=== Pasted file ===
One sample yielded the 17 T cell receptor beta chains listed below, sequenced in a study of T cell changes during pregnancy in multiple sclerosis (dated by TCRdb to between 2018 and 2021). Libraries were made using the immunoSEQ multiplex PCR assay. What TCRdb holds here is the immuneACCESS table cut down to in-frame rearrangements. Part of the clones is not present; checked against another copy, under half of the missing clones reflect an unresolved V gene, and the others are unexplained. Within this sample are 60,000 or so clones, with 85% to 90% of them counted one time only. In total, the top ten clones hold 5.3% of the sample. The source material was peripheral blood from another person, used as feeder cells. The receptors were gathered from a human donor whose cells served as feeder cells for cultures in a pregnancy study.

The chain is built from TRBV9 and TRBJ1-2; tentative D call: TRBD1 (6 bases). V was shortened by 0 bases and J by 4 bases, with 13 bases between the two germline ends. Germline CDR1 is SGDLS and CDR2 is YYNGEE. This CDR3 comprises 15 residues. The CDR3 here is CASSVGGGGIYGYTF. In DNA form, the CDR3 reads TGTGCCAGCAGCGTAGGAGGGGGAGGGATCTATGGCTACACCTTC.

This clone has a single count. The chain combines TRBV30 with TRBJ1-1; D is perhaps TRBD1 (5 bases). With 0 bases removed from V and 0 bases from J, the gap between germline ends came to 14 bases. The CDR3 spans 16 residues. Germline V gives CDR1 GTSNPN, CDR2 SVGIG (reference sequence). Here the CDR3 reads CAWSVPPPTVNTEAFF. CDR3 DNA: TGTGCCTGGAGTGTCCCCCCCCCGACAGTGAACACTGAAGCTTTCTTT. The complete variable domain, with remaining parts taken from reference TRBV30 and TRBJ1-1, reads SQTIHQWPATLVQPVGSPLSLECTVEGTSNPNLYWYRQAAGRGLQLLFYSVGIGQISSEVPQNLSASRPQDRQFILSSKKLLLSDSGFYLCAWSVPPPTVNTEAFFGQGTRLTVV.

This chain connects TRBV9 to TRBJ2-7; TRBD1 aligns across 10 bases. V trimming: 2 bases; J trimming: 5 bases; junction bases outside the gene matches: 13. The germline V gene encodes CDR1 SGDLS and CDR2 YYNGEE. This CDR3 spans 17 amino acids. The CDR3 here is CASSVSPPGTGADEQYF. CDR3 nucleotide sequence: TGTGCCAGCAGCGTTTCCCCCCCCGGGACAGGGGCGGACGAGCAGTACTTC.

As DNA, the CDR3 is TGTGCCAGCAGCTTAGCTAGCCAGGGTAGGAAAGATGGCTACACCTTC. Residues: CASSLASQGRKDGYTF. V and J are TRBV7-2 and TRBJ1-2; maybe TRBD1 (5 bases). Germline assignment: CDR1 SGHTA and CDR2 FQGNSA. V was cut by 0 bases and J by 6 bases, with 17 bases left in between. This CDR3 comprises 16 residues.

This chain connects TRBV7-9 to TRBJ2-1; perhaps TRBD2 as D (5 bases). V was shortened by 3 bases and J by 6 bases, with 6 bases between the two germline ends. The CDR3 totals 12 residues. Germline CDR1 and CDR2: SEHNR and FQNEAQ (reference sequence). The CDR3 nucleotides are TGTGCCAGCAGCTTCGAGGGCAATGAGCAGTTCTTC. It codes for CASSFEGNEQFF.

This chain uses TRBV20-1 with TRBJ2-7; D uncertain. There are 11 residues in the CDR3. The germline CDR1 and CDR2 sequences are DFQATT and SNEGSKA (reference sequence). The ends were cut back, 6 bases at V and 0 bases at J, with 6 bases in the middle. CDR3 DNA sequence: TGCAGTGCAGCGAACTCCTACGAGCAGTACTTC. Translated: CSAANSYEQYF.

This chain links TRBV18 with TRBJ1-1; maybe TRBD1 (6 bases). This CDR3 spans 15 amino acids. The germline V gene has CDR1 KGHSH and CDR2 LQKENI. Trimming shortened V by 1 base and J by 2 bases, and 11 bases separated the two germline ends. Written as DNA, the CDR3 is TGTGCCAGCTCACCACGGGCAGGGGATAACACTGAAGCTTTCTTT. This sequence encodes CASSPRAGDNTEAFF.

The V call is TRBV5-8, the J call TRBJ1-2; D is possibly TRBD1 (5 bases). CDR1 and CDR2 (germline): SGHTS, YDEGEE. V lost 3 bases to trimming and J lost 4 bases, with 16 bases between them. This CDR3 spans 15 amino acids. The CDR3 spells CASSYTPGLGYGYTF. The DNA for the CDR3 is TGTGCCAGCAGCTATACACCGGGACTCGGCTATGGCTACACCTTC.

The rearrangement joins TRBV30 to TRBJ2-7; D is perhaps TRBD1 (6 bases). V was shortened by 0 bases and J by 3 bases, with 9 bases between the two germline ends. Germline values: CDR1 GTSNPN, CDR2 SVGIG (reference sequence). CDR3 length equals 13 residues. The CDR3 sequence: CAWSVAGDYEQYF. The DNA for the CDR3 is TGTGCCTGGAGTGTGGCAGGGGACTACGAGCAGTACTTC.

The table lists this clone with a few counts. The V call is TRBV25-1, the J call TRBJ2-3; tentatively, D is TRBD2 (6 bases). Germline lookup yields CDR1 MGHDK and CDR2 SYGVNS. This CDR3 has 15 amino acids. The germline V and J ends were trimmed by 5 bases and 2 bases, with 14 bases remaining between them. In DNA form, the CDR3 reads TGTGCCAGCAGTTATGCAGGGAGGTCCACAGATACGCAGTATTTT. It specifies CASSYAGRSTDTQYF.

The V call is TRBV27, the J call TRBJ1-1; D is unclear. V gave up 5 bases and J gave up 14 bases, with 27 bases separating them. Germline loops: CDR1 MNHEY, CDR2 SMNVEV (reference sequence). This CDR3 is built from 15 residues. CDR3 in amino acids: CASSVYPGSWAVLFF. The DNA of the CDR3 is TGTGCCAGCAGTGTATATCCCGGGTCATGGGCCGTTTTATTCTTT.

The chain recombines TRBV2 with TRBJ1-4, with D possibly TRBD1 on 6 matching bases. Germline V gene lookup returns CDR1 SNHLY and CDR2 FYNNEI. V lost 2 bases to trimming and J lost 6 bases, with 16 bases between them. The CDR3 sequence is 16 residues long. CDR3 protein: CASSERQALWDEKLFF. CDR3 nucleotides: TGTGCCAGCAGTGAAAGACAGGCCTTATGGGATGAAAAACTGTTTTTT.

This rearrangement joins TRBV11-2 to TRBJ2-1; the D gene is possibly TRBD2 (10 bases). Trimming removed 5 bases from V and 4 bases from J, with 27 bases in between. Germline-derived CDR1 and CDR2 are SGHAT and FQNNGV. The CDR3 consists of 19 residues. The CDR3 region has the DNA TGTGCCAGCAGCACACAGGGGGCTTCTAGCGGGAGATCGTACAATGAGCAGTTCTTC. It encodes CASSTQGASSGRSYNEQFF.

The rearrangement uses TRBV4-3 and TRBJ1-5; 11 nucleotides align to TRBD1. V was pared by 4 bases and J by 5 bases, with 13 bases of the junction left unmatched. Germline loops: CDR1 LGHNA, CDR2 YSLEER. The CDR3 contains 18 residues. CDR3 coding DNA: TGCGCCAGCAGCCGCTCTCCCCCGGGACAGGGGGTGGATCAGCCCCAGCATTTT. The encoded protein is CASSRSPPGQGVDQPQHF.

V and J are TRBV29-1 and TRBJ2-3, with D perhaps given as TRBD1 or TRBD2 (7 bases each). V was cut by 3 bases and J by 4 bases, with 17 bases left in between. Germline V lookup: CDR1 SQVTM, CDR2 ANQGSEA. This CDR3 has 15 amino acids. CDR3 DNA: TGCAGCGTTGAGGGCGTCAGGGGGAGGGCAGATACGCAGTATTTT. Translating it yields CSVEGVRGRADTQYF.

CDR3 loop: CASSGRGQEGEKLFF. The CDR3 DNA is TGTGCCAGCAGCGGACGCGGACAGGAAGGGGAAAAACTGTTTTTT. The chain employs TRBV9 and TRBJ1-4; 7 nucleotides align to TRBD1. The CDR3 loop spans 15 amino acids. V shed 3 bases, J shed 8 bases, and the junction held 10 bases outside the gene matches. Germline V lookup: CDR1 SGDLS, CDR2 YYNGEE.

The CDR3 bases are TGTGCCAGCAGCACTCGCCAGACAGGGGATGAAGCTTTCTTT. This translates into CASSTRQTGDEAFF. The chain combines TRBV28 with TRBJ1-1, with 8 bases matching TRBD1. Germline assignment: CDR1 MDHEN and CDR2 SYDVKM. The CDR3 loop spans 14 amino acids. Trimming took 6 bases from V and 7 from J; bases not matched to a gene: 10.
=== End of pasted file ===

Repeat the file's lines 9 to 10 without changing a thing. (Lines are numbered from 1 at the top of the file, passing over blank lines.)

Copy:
The V call is TRBV5-8, the J call TRBJ1-2; D is possibly TRBD1 (5 bases). CDR1 and CDR2 (germline): SGHTS, YDEGEE. V lost 3 bases to trimming and J lost 4 bases, with 16 bases between them. This CDR3 spans 15 amino acids. The CDR3 spells CASSYTPGLGYGYTF. The DNA for the CDR3 is TGTGCCAGCAGCTATACACCGGGACTCGGCTATGGCTACACCTTC.

The rearrangement joins TRBV30 to TRBJ2-7; D is perhaps TRBD1 (6 bases). V was shortened by 0 bases and J by 3 bases, with 9 bases between the two germline ends. Germline values: CDR1 GTSNPN, CDR2 SVGIG (reference sequence). CDR3 length equals 13 residues. The CDR3 sequence: CAWSVAGDYEQYF. The DNA for the CDR3 is TGTGCCTGGAGTGTGGCAGGGGACTACGAGCAGTACTTC.